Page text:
Saturday, 2 June 2012

NBN: The Devil in the Technical Details

There's stuff that I don't know about the technical implementation of the NBN using Gigabit PON (Passive Optical Network) - and I'm not sure where to find them:
  • What sort of fibre are they using?
    • Can it be upgraded to normal Ethernet?
  • Does this fibre have a 20km range?
    • Is that 28dB loss or more in 20km?
  • How many dB loss do the splitters introduce?
  • The wikipedia page suggests that the 2.448Gbps downstream link is normally split into 32 subscriber fibres - and that it does that in 28db.
    • Is that a single splitter in-the-field? [low loss, high fan-out]
    • Or a number of splitters that will be deployed between the head-end and subscriber.
  • Will NBN Co be laying additional empty conduit/pipe in the pits it digs?
    • Or if using aerial cables (power poles), making provision to easily run additional fibre.
In 2000, Adrian Blake in Cooma paid AGL/Great Southern Energy to lay extra conduit in the trenches being dug to reticulate natural gas in the town. The "Dot Boom" became the "Dot Bust" before the project could be financed, so we'll never know how that would've worked. Ten years later, Telstra officially acquired the conduit so next-to-nothing as the company assets were sold.

Cooma was near the last town in that AGL project, so no other towns were targetted. Even so, it's unlikely that AGL would've unilaterally laid empty conduit "on spec", ie. without a contract.

Even Telstra, who intimately knew the costs and value of trenching, over the last 20 years didn't mandate empty conduit to be laid in all trenches opened. The engineering staff knew that there was a need in the immediate future for a change from copper to fibre in the customer distribution network, just as they'd made that transition since the first intercity optical fibre laid circa 1986. Yet nobody thought to prepare. How could that be?

The lesson was that nobody, inside or outside AGL and Telstra, had ever thought of the trenching as an asset that could be leveraged... At $25-$45,000/km for trenching [or ~$1M/ in urban settings], that's a remarkable commercial oversight.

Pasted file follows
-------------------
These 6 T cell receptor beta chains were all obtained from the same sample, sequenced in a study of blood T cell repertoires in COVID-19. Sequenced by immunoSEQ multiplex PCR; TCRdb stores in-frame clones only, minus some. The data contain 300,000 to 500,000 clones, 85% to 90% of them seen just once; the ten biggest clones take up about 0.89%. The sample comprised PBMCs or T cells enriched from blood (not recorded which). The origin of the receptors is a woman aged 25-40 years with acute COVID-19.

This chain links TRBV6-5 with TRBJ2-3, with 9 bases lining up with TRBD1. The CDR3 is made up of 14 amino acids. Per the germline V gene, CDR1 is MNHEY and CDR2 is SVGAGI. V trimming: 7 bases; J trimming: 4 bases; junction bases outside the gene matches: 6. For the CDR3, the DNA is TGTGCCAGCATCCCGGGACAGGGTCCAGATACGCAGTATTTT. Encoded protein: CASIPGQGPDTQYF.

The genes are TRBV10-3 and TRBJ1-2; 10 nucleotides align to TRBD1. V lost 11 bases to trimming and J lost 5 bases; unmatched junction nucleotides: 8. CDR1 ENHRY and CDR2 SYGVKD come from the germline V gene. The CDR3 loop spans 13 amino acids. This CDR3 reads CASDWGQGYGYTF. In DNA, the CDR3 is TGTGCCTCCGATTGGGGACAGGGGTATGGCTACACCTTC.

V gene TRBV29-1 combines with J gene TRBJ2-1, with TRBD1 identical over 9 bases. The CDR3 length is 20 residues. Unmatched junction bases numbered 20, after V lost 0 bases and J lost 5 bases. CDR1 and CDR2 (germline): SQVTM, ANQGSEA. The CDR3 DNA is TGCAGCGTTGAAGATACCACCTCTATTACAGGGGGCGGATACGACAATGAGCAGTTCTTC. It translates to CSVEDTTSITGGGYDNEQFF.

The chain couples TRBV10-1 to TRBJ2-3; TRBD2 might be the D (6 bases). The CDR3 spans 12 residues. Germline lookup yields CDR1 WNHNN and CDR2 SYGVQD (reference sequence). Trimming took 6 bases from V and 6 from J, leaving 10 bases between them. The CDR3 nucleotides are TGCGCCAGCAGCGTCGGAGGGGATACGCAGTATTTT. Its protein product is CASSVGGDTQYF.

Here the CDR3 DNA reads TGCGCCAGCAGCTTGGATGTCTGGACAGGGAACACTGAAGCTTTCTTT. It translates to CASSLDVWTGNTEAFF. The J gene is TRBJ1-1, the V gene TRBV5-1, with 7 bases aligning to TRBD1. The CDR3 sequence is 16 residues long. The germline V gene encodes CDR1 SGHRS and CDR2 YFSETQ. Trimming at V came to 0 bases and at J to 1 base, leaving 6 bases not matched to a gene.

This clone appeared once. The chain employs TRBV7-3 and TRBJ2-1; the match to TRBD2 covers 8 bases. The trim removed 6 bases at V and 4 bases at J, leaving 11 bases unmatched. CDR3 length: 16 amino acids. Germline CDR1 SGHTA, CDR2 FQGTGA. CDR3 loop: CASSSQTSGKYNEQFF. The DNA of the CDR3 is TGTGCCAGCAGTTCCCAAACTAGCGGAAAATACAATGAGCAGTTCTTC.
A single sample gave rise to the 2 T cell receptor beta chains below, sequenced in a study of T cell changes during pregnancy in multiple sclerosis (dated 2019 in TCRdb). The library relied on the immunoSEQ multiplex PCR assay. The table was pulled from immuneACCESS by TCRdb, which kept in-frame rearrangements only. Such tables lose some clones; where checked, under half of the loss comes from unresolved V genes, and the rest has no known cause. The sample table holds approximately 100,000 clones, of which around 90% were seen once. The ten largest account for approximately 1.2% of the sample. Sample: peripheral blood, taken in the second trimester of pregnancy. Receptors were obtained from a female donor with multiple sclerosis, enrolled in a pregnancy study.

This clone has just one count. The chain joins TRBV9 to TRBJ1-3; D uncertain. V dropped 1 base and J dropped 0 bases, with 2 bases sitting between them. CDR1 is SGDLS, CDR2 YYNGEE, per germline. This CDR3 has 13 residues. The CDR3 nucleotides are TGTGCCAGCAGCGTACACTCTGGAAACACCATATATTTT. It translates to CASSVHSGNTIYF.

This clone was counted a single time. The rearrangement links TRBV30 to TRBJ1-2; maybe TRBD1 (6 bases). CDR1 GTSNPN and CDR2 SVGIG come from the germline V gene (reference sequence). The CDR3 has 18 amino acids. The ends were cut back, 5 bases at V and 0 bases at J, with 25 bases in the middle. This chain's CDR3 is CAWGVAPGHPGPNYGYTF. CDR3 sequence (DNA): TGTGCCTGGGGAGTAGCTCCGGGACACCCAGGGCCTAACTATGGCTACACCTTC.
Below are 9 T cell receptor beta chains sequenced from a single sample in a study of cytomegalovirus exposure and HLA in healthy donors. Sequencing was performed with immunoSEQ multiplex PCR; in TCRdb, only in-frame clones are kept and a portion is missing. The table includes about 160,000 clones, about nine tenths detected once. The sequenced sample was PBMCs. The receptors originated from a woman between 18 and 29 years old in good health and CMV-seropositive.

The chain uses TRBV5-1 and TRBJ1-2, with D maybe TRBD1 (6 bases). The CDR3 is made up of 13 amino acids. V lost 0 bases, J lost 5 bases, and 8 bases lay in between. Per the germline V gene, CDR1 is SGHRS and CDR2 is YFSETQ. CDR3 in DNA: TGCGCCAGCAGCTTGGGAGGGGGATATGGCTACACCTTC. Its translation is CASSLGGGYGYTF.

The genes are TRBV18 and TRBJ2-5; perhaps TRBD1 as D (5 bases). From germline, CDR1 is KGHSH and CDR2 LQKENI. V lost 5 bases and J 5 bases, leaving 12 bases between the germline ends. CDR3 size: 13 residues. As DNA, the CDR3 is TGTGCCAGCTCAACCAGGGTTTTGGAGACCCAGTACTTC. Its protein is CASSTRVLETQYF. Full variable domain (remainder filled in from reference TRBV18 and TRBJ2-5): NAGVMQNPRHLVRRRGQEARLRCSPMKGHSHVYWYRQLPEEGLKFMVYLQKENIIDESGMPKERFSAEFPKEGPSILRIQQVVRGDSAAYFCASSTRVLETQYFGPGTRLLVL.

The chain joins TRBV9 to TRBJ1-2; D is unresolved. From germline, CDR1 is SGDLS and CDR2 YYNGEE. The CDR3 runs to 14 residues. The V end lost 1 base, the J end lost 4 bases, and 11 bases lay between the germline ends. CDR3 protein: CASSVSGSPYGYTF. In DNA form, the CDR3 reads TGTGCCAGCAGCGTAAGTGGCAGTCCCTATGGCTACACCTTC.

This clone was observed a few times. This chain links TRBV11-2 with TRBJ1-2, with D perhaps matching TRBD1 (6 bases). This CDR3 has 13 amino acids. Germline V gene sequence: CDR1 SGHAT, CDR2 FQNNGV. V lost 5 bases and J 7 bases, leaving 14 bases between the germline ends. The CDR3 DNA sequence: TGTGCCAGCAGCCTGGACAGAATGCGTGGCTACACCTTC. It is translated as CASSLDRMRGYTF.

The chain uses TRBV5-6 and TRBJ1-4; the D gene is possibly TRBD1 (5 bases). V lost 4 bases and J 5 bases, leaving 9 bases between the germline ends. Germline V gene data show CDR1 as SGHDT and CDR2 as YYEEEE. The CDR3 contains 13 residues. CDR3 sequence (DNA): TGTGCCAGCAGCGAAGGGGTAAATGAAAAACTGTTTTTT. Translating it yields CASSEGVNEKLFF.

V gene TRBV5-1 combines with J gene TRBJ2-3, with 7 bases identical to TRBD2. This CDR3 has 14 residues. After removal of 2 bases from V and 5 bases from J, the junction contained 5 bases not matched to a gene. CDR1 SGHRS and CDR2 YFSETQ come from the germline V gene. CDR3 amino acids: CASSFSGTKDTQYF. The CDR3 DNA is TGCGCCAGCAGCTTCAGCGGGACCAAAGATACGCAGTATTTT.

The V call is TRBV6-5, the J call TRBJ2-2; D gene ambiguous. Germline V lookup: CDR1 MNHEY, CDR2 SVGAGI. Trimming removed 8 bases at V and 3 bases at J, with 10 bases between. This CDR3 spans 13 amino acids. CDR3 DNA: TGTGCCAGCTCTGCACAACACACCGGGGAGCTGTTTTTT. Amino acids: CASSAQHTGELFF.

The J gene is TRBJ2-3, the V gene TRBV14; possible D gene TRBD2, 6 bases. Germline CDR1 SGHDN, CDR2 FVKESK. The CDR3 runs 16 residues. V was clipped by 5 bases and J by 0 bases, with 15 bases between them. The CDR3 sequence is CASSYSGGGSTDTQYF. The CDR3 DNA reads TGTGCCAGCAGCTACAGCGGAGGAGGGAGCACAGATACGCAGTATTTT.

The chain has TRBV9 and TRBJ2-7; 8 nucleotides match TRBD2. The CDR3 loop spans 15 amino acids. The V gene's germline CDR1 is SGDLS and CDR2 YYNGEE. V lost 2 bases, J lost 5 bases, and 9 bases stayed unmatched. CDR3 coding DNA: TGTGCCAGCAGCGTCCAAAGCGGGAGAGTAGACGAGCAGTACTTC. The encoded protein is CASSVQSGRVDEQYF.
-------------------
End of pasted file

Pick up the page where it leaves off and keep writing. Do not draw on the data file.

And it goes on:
So, will NBN Co be laying empty conduit(s) alongside its new fibre?

I think it's hubris to assume that "this network will never fail, be damaged, need expansion/upgrade or need to be changed".
It's an obvious and cheap thing to do, but experience shows that Utilities Engineers and their managers haven't thought this way before.

And why am I dubious of GPON?

Because nobody who does digital networks uses it, everyone uses Ethernet.
That's what all commodity devices use and what chip/hardware vendors invest in and develop for.
We now have 10/40/100Gbps over Fibre defined for Ethernet.

Plus Ethernet-Fibre is available in WDM (Wave Division Multiplexing), allowing the capacity of existing fibres/networks to be upgraded in-place and on-demand. This maximises the utility of the cable-plant investment whilst optimising the investment in capacity with demand. Economically, this is close to a perfect situation.

In the mid-80's, Telecomms Engineers invented ATM (Asynchronous Transfer Mode) and Telco's + their vendors invested massively in building and deploying this technology. It was meant to be the future technology to underpin all converged digital services.
But like Fibre Channel, it's a technology that's obsolete and on the wane.

Backbone networks are universally being migrated away from ATM to IP and Ethernet. Whilst IP/Ethernet don't yet have all the QoS and manageability features large Telcos like, they are appearing.

How long before GPON is similarly out-moded and in dire need of upgrade? As soon as 10 years?

Will the NBN Co network allow that upgrade cheaply and easily, or in another 10 years will we have to spend another $20-$40B digging exactly the same trenches?

As said at the start, I don't know where to find out this technical and design information.
Any pointers welcome!

No comments:

Post a Comment

Note: only a member of this blog may post a comment.